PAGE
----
Yes, to dance beneath the diamond sky with one hand waving free
Let me forget about today until tomorrow.
-Bob Dylan, “Mr Tambourine Man”
My wife bought a tambourine the other day. It is a prop to help her with a Sunday School lesson: she’s working through Moses and the Exodus, and she wanted to include Moses’s sister Miriam singing and playing her tambourine after the Israelites cross the Red Sea in their providential escape from Pharaoh’s army. This, she will freely admit, is largely to
please our daughter, who as a musical wee blighter has latched on to Miriam as a hero of the same order as Boudicca.
Tambourines are loud, obnoxious, and infectious. As a doctoral researcher in the last few months of my PhD writing, I could wish for Bob Dylan’s tambourine man to play a song for me, and I could lose myself as Bob describes. But, as the man said elsewhere, “we’ve been through that, and this is not our fate.”
My best tambourine story comes from my last summer before leaving Nanaimo, BC and starting university. Pearl Jam was on a continental tour for their album Yield, and me and my two mates desperately wanted to see the band. Pearl Jam was the biggest inspiration for us picking up guitars, writing our own songs, and of course donning flannel and
eschewing traditional markers of success just like everyone else. I was heading 3,000 miles away, and our band, Gone, would eponymously disappear once I did. (Though our music, it would seem, lives on: you can still hear a smattering of our genius on the archival page–itself now an artefact–on Myspace.)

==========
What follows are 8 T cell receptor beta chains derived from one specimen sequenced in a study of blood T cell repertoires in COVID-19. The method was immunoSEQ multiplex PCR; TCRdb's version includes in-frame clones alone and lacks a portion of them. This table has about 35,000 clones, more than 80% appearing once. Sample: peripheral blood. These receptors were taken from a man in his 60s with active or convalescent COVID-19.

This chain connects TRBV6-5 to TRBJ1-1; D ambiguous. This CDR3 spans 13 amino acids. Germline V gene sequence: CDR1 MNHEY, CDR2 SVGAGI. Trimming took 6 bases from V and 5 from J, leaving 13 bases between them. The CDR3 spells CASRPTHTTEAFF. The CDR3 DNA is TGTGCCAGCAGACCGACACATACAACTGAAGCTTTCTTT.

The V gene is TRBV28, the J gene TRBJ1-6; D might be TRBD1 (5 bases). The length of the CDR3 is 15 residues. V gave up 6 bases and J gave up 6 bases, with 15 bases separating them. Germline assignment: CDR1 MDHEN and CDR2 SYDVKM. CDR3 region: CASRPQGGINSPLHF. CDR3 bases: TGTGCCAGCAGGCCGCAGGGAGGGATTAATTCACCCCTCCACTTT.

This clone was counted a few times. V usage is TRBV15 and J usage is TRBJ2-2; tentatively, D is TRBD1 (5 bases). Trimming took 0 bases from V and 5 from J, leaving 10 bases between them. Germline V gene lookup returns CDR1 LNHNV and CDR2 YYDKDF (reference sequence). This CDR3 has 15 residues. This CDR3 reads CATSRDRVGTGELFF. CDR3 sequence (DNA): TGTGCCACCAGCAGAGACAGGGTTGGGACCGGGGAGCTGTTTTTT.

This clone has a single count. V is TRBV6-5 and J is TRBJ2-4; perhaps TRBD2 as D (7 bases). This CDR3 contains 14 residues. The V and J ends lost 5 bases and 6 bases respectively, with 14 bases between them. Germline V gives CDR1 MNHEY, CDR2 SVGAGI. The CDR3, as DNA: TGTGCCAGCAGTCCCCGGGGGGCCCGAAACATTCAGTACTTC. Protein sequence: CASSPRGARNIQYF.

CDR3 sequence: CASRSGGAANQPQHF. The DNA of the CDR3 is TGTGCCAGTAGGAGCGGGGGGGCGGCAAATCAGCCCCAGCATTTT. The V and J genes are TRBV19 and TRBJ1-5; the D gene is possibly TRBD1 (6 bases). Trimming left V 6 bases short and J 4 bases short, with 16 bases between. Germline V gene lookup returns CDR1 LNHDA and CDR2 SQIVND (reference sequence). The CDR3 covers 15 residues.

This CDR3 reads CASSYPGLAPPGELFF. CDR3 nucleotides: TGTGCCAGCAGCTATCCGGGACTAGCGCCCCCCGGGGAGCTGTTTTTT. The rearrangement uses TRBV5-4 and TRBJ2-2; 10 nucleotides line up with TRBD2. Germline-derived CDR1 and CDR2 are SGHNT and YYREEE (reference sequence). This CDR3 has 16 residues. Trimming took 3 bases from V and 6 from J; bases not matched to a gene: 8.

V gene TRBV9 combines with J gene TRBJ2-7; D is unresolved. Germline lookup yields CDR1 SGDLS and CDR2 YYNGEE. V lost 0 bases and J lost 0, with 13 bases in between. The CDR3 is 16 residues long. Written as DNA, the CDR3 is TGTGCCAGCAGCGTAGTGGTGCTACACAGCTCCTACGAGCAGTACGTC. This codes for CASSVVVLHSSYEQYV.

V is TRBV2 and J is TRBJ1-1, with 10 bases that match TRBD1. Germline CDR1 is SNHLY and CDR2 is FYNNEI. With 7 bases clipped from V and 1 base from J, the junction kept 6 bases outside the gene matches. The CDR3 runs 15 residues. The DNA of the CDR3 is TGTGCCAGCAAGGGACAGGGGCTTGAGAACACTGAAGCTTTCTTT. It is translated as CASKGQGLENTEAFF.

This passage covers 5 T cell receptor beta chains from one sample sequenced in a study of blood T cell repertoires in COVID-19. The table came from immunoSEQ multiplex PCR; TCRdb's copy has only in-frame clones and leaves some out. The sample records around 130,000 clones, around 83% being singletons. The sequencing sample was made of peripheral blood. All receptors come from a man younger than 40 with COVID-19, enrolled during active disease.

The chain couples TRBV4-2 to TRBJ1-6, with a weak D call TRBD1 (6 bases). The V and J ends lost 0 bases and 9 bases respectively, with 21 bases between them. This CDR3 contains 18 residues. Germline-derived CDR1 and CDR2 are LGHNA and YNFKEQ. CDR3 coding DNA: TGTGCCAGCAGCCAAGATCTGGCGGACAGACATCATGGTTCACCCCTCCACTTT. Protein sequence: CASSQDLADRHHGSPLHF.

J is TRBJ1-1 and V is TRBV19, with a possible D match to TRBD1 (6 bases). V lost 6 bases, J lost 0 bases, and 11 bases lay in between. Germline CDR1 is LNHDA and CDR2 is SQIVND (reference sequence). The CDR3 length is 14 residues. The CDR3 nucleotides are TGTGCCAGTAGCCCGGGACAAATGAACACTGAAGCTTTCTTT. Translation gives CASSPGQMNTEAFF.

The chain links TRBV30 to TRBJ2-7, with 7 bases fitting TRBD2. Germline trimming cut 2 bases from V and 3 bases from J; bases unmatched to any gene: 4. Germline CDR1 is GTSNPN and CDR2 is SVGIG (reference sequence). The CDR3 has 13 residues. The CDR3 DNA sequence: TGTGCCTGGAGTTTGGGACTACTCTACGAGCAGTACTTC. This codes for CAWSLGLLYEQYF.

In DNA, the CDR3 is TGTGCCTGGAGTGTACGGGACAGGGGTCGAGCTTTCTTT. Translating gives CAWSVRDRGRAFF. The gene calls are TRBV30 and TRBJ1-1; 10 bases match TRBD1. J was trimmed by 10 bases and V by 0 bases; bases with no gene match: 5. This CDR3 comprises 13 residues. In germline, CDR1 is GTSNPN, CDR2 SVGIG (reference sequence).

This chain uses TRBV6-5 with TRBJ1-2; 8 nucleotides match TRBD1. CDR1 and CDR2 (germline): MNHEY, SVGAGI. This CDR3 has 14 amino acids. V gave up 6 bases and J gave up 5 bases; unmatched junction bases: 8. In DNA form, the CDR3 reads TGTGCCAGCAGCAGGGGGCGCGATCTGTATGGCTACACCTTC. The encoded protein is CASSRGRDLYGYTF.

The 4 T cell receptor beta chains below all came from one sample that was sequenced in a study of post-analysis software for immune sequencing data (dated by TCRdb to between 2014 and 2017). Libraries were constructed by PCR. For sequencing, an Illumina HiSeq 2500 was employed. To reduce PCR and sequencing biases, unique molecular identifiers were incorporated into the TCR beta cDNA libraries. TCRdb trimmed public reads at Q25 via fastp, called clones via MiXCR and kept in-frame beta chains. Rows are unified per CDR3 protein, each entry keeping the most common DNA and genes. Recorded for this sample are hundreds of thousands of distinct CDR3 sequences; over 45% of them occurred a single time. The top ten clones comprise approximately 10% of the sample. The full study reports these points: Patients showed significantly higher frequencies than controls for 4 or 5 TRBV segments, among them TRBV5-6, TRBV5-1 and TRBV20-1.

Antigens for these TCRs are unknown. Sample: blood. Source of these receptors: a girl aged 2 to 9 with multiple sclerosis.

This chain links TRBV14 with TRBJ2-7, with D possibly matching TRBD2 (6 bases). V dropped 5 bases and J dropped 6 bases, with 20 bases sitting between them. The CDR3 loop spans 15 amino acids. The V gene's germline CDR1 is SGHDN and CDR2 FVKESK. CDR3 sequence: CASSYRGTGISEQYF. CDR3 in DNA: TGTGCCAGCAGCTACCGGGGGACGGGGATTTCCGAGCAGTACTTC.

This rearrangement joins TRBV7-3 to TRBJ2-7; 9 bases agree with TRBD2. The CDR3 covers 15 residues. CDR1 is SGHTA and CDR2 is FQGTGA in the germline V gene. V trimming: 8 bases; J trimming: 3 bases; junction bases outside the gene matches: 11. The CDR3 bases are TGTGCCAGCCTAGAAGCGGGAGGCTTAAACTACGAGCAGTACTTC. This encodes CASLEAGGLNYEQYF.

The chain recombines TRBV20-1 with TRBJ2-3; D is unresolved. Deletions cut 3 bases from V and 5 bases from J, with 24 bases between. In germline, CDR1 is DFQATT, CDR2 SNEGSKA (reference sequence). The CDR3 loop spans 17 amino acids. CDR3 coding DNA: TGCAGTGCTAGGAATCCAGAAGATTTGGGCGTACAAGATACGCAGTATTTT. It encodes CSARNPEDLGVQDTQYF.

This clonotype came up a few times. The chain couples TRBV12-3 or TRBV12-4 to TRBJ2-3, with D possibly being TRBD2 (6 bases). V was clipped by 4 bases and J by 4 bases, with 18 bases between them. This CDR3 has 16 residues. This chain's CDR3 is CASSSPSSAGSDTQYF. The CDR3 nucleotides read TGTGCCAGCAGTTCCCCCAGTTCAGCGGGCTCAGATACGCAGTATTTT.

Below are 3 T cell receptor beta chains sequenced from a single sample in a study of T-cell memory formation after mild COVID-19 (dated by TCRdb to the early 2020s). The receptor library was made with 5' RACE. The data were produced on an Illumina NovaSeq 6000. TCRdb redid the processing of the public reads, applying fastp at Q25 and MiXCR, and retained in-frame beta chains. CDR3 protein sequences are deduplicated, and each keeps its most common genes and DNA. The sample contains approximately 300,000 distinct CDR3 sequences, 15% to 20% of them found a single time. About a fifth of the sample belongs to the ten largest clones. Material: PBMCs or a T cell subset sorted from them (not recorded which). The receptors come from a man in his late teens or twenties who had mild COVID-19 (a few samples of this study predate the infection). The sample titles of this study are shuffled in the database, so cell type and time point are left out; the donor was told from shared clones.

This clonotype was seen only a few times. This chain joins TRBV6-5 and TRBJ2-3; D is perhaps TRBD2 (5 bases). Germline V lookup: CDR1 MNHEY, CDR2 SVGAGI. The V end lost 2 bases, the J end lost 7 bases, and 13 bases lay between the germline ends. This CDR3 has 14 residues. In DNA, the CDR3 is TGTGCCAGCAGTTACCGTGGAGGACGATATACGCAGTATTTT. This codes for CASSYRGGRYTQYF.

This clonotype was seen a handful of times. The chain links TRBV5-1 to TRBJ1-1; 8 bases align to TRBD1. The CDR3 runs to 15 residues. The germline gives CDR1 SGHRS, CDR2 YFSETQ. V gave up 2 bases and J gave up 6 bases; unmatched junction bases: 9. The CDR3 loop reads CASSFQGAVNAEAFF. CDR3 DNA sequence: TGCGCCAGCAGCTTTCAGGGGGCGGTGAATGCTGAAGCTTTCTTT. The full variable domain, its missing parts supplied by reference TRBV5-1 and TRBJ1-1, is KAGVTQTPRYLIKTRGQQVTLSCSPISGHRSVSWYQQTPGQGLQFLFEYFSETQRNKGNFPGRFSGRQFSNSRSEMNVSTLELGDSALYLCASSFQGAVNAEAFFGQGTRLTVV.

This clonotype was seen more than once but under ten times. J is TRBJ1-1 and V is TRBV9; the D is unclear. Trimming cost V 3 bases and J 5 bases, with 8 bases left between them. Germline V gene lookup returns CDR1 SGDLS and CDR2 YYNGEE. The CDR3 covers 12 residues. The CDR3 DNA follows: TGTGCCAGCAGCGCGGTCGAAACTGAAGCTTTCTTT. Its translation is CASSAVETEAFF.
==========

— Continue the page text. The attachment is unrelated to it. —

They were due to play Portland, lay over a day, and then finish the first leg of the tour with a two-night stand in Seattle. A Vancouver rock radio station started a petition asking the band to spend their night off in Canada, and they relented. (About five songs into the set, Eddie Vedder greeted the crowd; the huge, long, and enthusiastic applause prompted him to observe that we sounded pretty proud of ourselves.) The way was set: we got our tickets, arranged a place to crash, and crossed the Strait of Georgia.
The day was full of mayhem–my mates got nipple rings, as you can see above; proper coming-of-age/buddy-bonding narrative demands that I also got one, but I’ve always been an independent chap, so I just sat in the room with them and recalled that scene from Airheads when Chris Farley’s cop “improvises” at a rock club.
The night was epic, amazing. My first stadium rock show, my first time seeing Pearl Jam, and my last adventure with these friends before leaving home. They played an incredible set; they pulled out a heart-stopping encore, with Vedder going into the crowd during the solo to “Alive,” to the awe of hardcore touring fans who thought a sedate Canadian crowd didn’t deserve such a move; and then they came back for one more.
Vedder said they had talked to some people before the show and asked what they wanted, which set them up for “Yellow Ledbetter.” It’s a gorgeous b-side, a show-off ditty for lead guitarist Mike McCready, a campfire singalong for the crowd, and traditionally the last song of the night. You know when you hear it that the show is done, and when I heard it, I was elated and exhausted. It could have ended there and all would be well. But then there’s Vedder with a tambourine in his hand, banging on it and leaping like an idiot over this tight, palm-muted guitar line. I truly had no idea. It was “Baba O’Riley” from The Who. I had never heard the song before, and this was an incredible introduction. Vedder pounded it for a while before frisbee-tossing it to someone on the floor.
(The video here is not Vancouver but Inglewood, California–same tour, just a few days earlier. Watch the tambourine action, as not one but two are pressed into service and rocketed to new homes in the crowd. Vedder’s guitar did not lose it in Vancouver…)
I’ve seen them twice since, I’ve even seen Vedder brandishing a tambourine again, but I haven’t experienced a night as amazing as that. It would have been incredible without the tambourine, but to see one of my heroes dance beneath the diamond lights with one hand waving free, the other rattling the tambor, it was iconic.
I’m ready to go anywhere, I’m ready for to fade.
Into my own parade
Cast your dancing spell my way
I promise to go under it.
-Bob Dylan, “Mr Tambourine Man”